A really boring party for 2021 where people hate being back in person anyway.

2021: A Future Year in Review

To start with the obvious: this year was better than last year, mostly because coming out of deadly, mismanaged pandemic is better that going into one.

I don’t want this review of the past year to get bogged down with schadenfreude, such as Trump’s ongoing criminal proceedings but it helped. The arc of justice blah blah blah. 

Nor do I want to relive the horrific Iowa legislative session with its rightward push to move public dollars to private schools and reinstating the death penalty by folks who identify as  pro-life.

So moving on.

The first half of the year was very much 2020 2.0: excessive death caused by denial, entitlement and exceptionalism.

But by summer that changed. Fewer dying people (good!), but with understandable pandemic fatigue, FOMO was on the rise. 

If 2020 was the year of the introverts, 2021 was the year of fighting off the extroverts.

And so, after my much-anticipated second vaccine dose, I was lured out by friends to enjoy my first meal at a restaurant in more than a year. 

Well, enjoyed is too strong of a word. 

I still insisted we eat outside, still felt uncomfortable and wasn’t sure if I would feel better or worse if all the plexiglass partitions were still up.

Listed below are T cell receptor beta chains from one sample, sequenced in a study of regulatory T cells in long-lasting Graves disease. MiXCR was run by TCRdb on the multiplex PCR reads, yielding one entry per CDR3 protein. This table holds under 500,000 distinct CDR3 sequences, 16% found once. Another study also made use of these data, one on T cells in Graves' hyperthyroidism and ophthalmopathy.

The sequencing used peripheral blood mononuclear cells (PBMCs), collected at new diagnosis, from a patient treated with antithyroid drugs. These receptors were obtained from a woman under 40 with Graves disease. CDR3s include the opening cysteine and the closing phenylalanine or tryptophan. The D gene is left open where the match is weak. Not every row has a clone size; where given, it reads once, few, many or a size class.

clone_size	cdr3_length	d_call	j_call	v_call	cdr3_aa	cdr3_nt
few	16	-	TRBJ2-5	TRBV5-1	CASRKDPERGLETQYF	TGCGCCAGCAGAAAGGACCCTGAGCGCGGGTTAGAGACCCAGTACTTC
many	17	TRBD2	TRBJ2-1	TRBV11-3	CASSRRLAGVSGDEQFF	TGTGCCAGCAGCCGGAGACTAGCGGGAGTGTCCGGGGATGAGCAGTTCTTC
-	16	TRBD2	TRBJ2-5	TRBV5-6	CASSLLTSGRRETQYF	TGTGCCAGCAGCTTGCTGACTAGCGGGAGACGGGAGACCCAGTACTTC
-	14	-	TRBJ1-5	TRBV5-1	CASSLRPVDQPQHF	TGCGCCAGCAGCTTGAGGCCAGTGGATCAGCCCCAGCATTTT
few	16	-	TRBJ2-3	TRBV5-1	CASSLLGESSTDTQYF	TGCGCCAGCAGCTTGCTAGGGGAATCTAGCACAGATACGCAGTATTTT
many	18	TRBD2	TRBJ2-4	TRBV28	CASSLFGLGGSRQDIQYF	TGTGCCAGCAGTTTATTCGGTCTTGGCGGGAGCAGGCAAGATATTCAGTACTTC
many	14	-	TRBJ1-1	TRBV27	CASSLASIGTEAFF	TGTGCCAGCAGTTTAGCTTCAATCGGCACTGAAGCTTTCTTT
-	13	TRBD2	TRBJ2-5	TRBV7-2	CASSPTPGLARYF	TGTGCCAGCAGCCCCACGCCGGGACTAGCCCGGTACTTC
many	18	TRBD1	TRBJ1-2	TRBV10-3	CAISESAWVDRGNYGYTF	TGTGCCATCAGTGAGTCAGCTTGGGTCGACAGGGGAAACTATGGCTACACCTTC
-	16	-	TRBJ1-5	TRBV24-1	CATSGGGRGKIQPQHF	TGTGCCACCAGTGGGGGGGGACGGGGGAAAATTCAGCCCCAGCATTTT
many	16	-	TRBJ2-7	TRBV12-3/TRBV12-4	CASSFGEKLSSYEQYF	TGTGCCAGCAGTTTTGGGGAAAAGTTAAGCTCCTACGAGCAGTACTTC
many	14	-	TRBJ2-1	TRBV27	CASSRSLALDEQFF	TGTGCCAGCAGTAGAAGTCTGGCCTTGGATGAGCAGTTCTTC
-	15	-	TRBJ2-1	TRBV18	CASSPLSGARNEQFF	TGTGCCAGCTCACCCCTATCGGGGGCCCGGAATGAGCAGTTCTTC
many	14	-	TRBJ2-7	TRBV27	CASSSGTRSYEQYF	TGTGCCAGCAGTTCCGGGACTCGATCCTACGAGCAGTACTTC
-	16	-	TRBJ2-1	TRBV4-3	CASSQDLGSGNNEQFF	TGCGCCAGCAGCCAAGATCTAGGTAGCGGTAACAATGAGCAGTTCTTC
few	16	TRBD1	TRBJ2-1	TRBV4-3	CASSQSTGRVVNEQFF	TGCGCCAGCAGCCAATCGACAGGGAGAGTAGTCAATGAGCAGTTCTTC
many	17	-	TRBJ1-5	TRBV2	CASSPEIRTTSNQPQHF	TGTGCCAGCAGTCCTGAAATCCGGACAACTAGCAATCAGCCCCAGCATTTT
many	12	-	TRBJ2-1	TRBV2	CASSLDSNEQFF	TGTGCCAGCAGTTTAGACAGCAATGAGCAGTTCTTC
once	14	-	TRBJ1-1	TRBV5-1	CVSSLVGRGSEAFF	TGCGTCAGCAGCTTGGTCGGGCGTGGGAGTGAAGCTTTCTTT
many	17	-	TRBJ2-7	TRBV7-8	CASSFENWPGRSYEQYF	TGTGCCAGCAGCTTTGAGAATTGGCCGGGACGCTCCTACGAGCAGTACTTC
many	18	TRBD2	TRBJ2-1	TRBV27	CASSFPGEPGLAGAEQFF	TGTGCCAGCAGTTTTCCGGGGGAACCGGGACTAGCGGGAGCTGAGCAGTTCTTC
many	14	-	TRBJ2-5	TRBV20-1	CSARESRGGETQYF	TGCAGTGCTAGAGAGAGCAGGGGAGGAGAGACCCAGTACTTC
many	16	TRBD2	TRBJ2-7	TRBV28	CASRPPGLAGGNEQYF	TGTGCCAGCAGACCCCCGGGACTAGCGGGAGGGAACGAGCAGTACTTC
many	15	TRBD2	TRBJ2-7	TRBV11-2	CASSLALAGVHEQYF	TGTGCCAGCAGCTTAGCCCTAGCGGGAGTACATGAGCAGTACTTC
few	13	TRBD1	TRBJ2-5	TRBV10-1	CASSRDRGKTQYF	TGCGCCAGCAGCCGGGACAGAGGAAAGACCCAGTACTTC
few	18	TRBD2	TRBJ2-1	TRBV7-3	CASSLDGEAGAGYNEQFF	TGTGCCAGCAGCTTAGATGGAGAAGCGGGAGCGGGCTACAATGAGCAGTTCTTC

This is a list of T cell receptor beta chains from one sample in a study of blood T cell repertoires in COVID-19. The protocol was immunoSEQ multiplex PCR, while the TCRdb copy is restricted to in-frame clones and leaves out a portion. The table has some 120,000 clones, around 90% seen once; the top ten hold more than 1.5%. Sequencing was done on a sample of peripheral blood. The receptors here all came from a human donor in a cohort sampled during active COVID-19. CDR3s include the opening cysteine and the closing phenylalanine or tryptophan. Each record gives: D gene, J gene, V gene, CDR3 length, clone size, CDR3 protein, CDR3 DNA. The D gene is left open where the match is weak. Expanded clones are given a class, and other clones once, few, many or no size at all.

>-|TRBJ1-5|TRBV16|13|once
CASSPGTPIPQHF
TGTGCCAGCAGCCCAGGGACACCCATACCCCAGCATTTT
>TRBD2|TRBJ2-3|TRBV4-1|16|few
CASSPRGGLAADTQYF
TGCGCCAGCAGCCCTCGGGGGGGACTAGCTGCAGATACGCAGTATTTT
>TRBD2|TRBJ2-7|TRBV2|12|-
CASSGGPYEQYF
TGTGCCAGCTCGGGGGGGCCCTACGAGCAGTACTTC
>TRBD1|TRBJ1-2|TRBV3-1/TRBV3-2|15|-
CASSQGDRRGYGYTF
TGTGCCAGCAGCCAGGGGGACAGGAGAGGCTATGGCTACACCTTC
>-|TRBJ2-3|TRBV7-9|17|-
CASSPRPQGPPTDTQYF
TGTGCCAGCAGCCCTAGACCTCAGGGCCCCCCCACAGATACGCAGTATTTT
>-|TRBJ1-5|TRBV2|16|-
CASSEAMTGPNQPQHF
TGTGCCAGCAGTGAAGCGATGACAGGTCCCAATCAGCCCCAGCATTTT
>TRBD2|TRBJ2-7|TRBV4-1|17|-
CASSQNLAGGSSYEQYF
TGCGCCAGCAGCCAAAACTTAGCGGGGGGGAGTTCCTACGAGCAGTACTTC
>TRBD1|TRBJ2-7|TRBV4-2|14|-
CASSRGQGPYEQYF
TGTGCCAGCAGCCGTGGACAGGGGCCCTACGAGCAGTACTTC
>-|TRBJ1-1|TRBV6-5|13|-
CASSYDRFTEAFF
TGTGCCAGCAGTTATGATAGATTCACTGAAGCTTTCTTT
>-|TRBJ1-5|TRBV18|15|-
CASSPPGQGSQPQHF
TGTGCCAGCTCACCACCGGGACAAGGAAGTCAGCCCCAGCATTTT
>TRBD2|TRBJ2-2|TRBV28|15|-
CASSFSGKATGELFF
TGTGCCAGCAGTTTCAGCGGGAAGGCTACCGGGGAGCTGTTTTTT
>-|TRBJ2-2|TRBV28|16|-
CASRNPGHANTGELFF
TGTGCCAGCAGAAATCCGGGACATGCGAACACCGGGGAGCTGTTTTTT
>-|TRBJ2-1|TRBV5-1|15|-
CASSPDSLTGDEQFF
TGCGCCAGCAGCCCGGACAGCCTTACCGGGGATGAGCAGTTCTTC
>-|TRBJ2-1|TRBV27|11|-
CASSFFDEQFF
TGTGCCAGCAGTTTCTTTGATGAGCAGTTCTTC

Any remaining novelty of eating out wore off quickly as I immediately got annoyed when our waiter moved my used knife and fork off my plate and to the table when they cleared the first course. Eating every meal at home wasn’t so bad.

I realized that in-person everything was overrated. Live music was too loud. Movie theaters didn’t pause for bathroom breaks. Stores didn’t have a button I could use to immediately summon help or find exactly what I was looking for. Clearly my 16 months of avoiding most people had changed me. Or at least changed my priorities.

But everyone else everywhere wanted to do everything in person. Meetings that had rightfully become emails or phone calls were, again, meetings. Everyone wanted to host a cocktail hour, lunch-and-learn or some sort of celebration. If it wasn’t celebrating this year’s birthday (Wait, we’re still eating cake after someone has blown all over it? Have we learned nothing?), it was re-celebrating last year’s missed anniversaries.

Turns out that small talk still sucks, and I’d gotten rusty at faking it. With all of these invites to in-person events, it was clear that many forgot the joy of stepping immediately into and out of events held on the internet. On Zoom I just needed to hold a smile until I’d successfully clicked “Leave Meeting”.

It’s not to say that I wasn’t glad to finally be able to see people in person. Thanksgiving and Christmas, my two favorite secular holidays, were better spent in my parents’ living room than spread across Iowa and Illinois, though I did miss the joy of the low-key aspects of the previous year’s pandemic holidays.

I’ve never been a fan of the pervasive “good riddance to [current year]” — the annual refrain suggests we have no real baseline — but 2021 was only marginally better than the year before, so good riddance.

The photo collage on this post is by Evelyn Bergus